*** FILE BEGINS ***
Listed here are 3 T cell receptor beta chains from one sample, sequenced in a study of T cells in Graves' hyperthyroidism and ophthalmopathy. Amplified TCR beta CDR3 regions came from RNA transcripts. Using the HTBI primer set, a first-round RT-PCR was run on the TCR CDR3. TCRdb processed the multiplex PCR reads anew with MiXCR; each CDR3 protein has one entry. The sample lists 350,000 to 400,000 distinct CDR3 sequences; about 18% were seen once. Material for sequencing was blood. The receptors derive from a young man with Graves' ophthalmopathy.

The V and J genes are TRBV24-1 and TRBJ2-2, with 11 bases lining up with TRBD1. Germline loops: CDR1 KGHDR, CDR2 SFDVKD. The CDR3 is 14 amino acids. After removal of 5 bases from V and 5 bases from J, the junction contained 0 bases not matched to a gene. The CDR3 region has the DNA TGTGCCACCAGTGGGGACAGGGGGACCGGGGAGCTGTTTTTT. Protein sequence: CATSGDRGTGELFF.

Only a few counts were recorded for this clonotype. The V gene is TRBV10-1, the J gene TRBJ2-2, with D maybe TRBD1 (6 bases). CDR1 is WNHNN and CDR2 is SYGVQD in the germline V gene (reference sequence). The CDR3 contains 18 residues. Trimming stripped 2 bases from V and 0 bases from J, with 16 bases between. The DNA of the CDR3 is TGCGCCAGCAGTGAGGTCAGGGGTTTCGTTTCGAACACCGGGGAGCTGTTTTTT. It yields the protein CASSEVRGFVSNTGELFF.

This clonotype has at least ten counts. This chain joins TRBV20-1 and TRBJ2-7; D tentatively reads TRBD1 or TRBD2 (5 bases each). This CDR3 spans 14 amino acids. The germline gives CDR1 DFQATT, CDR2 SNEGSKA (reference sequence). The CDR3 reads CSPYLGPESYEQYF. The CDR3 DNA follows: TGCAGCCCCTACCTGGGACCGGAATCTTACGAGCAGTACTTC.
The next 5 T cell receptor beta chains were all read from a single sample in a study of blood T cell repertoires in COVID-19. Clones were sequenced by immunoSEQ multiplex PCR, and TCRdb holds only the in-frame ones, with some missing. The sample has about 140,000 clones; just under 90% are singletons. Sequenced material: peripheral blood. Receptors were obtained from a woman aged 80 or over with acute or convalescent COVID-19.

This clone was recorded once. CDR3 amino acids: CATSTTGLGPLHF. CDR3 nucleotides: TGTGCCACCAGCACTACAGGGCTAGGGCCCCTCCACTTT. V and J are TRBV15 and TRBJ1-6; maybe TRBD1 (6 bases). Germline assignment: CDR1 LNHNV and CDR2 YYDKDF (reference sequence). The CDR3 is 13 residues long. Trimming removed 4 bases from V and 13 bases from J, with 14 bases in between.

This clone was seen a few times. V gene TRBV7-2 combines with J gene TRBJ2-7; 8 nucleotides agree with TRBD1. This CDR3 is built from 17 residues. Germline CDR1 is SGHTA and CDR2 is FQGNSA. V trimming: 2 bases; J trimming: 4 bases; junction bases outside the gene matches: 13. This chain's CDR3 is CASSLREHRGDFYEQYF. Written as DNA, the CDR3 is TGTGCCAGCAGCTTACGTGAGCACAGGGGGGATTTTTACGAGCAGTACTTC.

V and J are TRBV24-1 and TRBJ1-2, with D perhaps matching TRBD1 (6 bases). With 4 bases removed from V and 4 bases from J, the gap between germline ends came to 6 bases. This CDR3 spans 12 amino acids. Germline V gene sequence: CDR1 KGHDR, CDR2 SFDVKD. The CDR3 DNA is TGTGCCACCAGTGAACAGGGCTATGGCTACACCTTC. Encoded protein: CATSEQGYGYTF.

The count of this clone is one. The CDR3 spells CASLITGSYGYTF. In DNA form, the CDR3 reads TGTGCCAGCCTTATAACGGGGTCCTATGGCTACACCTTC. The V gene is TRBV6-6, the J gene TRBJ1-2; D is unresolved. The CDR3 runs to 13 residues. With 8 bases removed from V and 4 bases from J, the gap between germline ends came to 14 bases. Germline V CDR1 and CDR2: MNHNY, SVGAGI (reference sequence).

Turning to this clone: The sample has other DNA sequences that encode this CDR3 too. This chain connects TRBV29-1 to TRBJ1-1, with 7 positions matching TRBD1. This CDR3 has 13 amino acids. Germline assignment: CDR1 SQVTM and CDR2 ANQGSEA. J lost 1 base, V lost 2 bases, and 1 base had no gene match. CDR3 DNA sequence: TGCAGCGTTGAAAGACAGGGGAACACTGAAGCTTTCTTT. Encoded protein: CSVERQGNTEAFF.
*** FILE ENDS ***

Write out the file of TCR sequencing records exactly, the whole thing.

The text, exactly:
Listed here are 3 T cell receptor beta chains from one sample, sequenced in a study of T cells in Graves' hyperthyroidism and ophthalmopathy. Amplified TCR beta CDR3 regions came from RNA transcripts. Using the HTBI primer set, a first-round RT-PCR was run on the TCR CDR3. TCRdb processed the multiplex PCR reads anew with MiXCR; each CDR3 protein has one entry. The sample lists 350,000 to 400,000 distinct CDR3 sequences; about 18% were seen once. Material for sequencing was blood. The receptors derive from a young man with Graves' ophthalmopathy.

The V and J genes are TRBV24-1 and TRBJ2-2, with 11 bases lining up with TRBD1. Germline loops: CDR1 KGHDR, CDR2 SFDVKD. The CDR3 is 14 amino acids. After removal of 5 bases from V and 5 bases from J, the junction contained 0 bases not matched to a gene. The CDR3 region has the DNA TGTGCCACCAGTGGGGACAGGGGGACCGGGGAGCTGTTTTTT. Protein sequence: CATSGDRGTGELFF.

Only a few counts were recorded for this clonotype. The V gene is TRBV10-1, the J gene TRBJ2-2, with D maybe TRBD1 (6 bases). CDR1 is WNHNN and CDR2 is SYGVQD in the germline V gene (reference sequence). The CDR3 contains 18 residues. Trimming stripped 2 bases from V and 0 bases from J, with 16 bases between. The DNA of the CDR3 is TGCGCCAGCAGTGAGGTCAGGGGTTTCGTTTCGAACACCGGGGAGCTGTTTTTT. It yields the protein CASSEVRGFVSNTGELFF.

This clonotype has at least ten counts. This chain joins TRBV20-1 and TRBJ2-7; D tentatively reads TRBD1 or TRBD2 (5 bases each). This CDR3 spans 14 amino acids. The germline gives CDR1 DFQATT, CDR2 SNEGSKA (reference sequence). The CDR3 reads CSPYLGPESYEQYF. The CDR3 DNA follows: TGCAGCCCCTACCTGGGACCGGAATCTTACGAGCAGTACTTC.
The next 5 T cell receptor beta chains were all read from a single sample in a study of blood T cell repertoires in COVID-19. Clones were sequenced by immunoSEQ multiplex PCR, and TCRdb holds only the in-frame ones, with some missing. The sample has about 140,000 clones; just under 90% are singletons. Sequenced material: peripheral blood. Receptors were obtained from a woman aged 80 or over with acute or convalescent COVID-19.

This clone was recorded once. CDR3 amino acids: CATSTTGLGPLHF. CDR3 nucleotides: TGTGCCACCAGCACTACAGGGCTAGGGCCCCTCCACTTT. V and J are TRBV15 and TRBJ1-6; maybe TRBD1 (6 bases). Germline assignment: CDR1 LNHNV and CDR2 YYDKDF (reference sequence). The CDR3 is 13 residues long. Trimming removed 4 bases from V and 13 bases from J, with 14 bases in between.

This clone was seen a few times. V gene TRBV7-2 combines with J gene TRBJ2-7; 8 nucleotides agree with TRBD1. This CDR3 is built from 17 residues. Germline CDR1 is SGHTA and CDR2 is FQGNSA. V trimming: 2 bases; J trimming: 4 bases; junction bases outside the gene matches: 13. This chain's CDR3 is CASSLREHRGDFYEQYF. Written as DNA, the CDR3 is TGTGCCAGCAGCTTACGTGAGCACAGGGGGGATTTTTACGAGCAGTACTTC.

V and J are TRBV24-1 and TRBJ1-2, with D perhaps matching TRBD1 (6 bases). With 4 bases removed from V and 4 bases from J, the gap between germline ends came to 6 bases. This CDR3 spans 12 amino acids. Germline V gene sequence: CDR1 KGHDR, CDR2 SFDVKD. The CDR3 DNA is TGTGCCACCAGTGAACAGGGCTATGGCTACACCTTC. Encoded protein: CATSEQGYGYTF.

The count of this clone is one. The CDR3 spells CASLITGSYGYTF. In DNA form, the CDR3 reads TGTGCCAGCCTTATAACGGGGTCCTATGGCTACACCTTC. The V gene is TRBV6-6, the J gene TRBJ1-2; D is unresolved. The CDR3 runs to 13 residues. With 8 bases removed from V and 4 bases from J, the gap between germline ends came to 14 bases. Germline V CDR1 and CDR2: MNHNY, SVGAGI (reference sequence).

Turning to this clone: The sample has other DNA sequences that encode this CDR3 too. This chain connects TRBV29-1 to TRBJ1-1, with 7 positions matching TRBD1. This CDR3 has 13 amino acids. Germline assignment: CDR1 SQVTM and CDR2 ANQGSEA. J lost 1 base, V lost 2 bases, and 1 base had no gene match. CDR3 DNA sequence: TGCAGCGTTGAAAGACAGGGGAACACTGAAGCTTTCTTT. Encoded protein: CSVERQGNTEAFF.